As of late, I've been trying to get better audio to come out of my laptop, after discovering that my Creative SoundBlaster Live! 24-bit External [http://www.soundblaster.com/products/product.asp?category=1&am...duct=10702] (it's a USB sound card with analog 5.1 outputs, and a full optical SPDIF-out) is nigh useless in Windows Vista for everything but music listening. Now, my laptop is an Alienware Area-51 m5790 [http://www.notebookreview.com/default.asp?newsID=3586&revi...ware+m5790] -- it was advertised to have 7.1 surround sound audio, and sure enough it possesses a Realtek ALC880 HD Audio chip. Now, I completely lack the analog 5.1 connectors (most laptops do), but I do have a blue 3.5mm analog Line-In jack, a green 3.5mm analog Headphone jack, and a red 3.5 mm analog Microphone input jack. And, according to my Realtek HD Audio Control Panel, I have a digital SPDIF output -- seemingly integrated into the green 3.5mm analog jack somehow.
Many soundcards integrate SPDIF output into the analog 3.5mm jack, as in the case with the SB X-Fi. What you need is a digital coax SPDIF cable, and a 3.5mm-Mono RCA adapter, remember it has to be mono and not stereo, you can get it from RadioShack. You will then connect the adapter to one end of the SPDIF cable, and plug the adapter into the 3.5mm output jack, and the other end of the cable into your digital speakers or receiver.
I'm using this setup with my SB Audigy 2 ZS and Logitech Z-5500 speakers, the Audigy 2 has a 3.5mm digital out jack but it's not integrated into the analog output jack. Hope this helps.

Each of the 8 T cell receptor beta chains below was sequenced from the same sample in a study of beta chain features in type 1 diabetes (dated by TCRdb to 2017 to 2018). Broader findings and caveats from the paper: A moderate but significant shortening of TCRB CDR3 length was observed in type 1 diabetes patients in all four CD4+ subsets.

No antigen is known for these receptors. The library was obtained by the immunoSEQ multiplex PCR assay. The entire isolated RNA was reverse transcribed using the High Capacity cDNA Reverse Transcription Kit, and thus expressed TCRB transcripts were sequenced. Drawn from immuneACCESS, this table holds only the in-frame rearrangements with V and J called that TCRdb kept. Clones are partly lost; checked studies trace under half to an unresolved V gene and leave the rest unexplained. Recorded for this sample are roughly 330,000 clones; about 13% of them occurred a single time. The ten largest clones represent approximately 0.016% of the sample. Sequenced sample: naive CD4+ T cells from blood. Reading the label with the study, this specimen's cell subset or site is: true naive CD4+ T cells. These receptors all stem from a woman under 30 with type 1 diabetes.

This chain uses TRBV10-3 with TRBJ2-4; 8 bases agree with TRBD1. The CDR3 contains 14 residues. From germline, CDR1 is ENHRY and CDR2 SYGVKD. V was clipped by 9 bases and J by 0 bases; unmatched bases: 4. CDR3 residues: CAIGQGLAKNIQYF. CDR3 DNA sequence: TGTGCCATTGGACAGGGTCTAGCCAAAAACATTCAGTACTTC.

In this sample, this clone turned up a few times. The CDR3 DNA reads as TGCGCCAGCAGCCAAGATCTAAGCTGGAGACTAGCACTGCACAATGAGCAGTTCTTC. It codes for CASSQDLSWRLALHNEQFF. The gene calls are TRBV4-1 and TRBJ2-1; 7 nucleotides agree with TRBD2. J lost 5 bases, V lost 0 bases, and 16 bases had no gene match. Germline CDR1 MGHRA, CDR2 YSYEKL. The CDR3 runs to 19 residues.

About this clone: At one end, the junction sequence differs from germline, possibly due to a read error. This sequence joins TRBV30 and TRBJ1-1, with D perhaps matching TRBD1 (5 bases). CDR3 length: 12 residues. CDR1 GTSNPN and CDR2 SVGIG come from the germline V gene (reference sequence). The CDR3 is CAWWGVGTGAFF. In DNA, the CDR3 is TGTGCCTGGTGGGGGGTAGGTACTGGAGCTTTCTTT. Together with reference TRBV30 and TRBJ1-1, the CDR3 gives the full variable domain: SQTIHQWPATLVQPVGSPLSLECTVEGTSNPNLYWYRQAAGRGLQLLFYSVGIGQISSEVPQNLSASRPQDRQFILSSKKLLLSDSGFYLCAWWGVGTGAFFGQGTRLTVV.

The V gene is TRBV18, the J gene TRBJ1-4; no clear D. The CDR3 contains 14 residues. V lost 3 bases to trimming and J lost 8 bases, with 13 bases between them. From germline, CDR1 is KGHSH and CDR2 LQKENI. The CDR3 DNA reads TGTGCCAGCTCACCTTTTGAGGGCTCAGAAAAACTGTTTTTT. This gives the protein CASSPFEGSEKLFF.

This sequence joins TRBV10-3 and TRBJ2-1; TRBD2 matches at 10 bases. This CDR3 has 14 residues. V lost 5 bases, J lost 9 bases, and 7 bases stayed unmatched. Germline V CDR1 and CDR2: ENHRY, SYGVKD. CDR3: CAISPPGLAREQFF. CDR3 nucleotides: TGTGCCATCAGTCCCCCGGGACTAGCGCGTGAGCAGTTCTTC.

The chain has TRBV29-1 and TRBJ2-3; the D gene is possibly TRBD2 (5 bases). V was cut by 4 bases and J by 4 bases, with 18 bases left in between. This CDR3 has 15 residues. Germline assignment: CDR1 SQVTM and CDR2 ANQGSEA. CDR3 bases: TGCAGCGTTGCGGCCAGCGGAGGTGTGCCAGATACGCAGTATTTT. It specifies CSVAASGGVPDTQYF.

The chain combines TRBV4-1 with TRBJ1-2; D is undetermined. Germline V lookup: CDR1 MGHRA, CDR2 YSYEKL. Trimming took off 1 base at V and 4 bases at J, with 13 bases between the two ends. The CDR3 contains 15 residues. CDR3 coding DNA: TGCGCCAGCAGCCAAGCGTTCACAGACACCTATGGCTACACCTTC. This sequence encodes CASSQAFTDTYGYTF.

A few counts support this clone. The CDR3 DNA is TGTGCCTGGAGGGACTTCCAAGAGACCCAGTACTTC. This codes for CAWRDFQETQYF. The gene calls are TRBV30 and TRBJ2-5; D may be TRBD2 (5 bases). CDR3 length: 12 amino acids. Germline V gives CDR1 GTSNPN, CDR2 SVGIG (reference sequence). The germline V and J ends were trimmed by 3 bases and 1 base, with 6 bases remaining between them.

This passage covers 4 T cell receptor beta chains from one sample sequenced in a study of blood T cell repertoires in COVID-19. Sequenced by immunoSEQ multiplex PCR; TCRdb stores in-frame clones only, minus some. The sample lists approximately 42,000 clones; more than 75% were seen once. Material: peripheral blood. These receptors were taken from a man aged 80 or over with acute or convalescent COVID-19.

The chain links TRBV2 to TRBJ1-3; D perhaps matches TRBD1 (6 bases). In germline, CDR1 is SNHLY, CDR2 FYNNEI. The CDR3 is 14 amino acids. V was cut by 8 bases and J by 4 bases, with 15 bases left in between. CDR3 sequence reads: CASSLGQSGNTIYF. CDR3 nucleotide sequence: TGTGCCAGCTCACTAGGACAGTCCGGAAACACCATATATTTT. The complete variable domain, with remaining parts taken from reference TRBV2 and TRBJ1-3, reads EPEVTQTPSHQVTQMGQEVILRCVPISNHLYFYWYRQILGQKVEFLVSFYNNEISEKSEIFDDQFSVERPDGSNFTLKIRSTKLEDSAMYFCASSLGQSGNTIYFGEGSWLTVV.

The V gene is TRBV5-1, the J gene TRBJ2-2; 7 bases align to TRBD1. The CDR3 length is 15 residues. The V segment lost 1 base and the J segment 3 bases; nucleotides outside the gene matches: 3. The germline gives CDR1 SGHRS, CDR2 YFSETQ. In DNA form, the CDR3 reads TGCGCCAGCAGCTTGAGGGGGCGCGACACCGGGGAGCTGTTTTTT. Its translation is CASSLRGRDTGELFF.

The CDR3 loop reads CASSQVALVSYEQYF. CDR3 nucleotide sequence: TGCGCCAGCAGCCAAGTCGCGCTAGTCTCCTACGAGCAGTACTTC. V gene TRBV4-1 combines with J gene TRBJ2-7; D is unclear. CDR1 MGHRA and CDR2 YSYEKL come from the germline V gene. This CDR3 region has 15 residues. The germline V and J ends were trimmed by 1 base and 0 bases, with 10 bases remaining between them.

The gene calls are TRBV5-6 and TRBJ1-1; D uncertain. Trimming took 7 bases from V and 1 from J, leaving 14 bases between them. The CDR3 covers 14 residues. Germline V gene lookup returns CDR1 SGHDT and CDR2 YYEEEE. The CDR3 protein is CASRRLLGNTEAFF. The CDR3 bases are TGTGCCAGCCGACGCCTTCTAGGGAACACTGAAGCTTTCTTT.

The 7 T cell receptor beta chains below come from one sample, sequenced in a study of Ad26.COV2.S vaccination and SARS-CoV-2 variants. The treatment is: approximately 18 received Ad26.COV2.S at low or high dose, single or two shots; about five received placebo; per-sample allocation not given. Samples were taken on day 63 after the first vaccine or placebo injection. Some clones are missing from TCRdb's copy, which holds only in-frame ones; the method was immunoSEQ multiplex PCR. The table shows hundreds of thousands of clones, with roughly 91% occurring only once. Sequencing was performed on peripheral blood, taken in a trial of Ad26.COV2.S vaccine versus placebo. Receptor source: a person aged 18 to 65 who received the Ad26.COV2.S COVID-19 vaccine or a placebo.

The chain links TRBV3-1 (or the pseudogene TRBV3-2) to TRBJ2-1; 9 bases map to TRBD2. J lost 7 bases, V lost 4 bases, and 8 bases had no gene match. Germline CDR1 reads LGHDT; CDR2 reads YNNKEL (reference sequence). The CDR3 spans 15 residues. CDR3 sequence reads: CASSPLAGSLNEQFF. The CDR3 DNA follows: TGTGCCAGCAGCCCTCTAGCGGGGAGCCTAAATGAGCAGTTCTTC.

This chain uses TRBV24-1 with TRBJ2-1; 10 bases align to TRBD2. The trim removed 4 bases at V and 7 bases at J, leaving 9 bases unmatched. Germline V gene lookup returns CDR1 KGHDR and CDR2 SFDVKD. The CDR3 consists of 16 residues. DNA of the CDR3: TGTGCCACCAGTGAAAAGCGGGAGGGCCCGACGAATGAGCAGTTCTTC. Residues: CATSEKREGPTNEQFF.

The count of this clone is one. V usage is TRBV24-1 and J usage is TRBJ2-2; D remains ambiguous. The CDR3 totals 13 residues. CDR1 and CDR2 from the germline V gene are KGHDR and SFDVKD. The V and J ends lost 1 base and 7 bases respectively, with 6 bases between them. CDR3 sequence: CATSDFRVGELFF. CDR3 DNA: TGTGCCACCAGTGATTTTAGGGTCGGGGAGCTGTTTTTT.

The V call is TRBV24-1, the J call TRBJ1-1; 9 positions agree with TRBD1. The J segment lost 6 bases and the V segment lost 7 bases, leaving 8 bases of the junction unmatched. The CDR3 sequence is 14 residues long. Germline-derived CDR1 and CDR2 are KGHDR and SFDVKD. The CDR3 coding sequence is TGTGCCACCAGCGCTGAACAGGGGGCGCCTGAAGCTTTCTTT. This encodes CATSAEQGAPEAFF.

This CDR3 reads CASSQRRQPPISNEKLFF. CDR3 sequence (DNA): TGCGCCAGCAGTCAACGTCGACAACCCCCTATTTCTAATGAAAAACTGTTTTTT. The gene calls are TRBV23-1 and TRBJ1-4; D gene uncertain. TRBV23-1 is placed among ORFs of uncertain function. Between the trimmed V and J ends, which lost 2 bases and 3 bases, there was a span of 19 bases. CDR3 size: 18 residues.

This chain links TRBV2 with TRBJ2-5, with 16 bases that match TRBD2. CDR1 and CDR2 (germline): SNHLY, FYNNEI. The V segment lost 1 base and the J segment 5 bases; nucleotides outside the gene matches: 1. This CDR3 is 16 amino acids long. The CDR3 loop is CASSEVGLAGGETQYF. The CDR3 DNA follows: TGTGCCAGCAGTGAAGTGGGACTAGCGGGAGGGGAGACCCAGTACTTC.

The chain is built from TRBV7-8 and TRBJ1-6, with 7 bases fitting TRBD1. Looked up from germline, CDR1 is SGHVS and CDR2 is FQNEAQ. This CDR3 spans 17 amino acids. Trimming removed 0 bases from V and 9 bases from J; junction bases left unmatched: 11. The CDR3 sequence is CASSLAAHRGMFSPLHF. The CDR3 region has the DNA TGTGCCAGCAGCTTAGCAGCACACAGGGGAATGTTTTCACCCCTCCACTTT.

ADK 1Q AR Laptop
Core i5 520M | 4GB RAM | ATI HD4570
Yes, but as DP said, if you cram enough channels into it (like 7.1), the low amount of shielding on the cable could be a problem. I personally used generic RCA cables just like that for years for 5.1 and never had a problem, though.
I would buy a cheap RCA cable and see if it works well enough -- if it doesn't, you're only out 1 or 2 clams.
You MIGHT need a 5.1 sound card, but you may have the same situation I had with my laptop. I only had three 3.5mm analog audio outputs -- but one of those audio outputs (the green speaker output) was dual-mode. It could function as a standard, two-channel analog audio output (for regular headphones and speakers), or it could function as a 5.1/7.1 digital S/PDIF audio output.
Unfortunately, as you noted, your Logitech speaker set does NOT have a S/PDIF audio input... so you would need some device capable of converting the digital surround sound output from your laptop to analog surround sound that you could then plug into your speakers.
It is with a heavy heart that I must tell you that such a device is unbelievably rare. I've searched long and hard for one, and actually ended up owning one entirely by accident -- the "amplifier" and/or control box for the Tritton AX360 5.1 surround sound gaming headphones just so happens to have this capability -- but they're reallys**tty headphones, so don't buy them just for that box (besides, the box only accepts OPTICAL S/PDIF, not electrical over RCA).
Your best bet would be to probably purchase this sound card:
...(besides, the box only accepts OPTICAL S/PDIF, not electrical over RCA)....
Even though old thread, some folks might not know that SPDIF converters
Optical==>RCA(coaxial) or RCA(coaxial)==>Optical
are available as well. I don't remember the brand I bought but I got them for about $15 each and all have been working great for years. (brand is not printed on the ~1.5"x2.5"x0.5" box)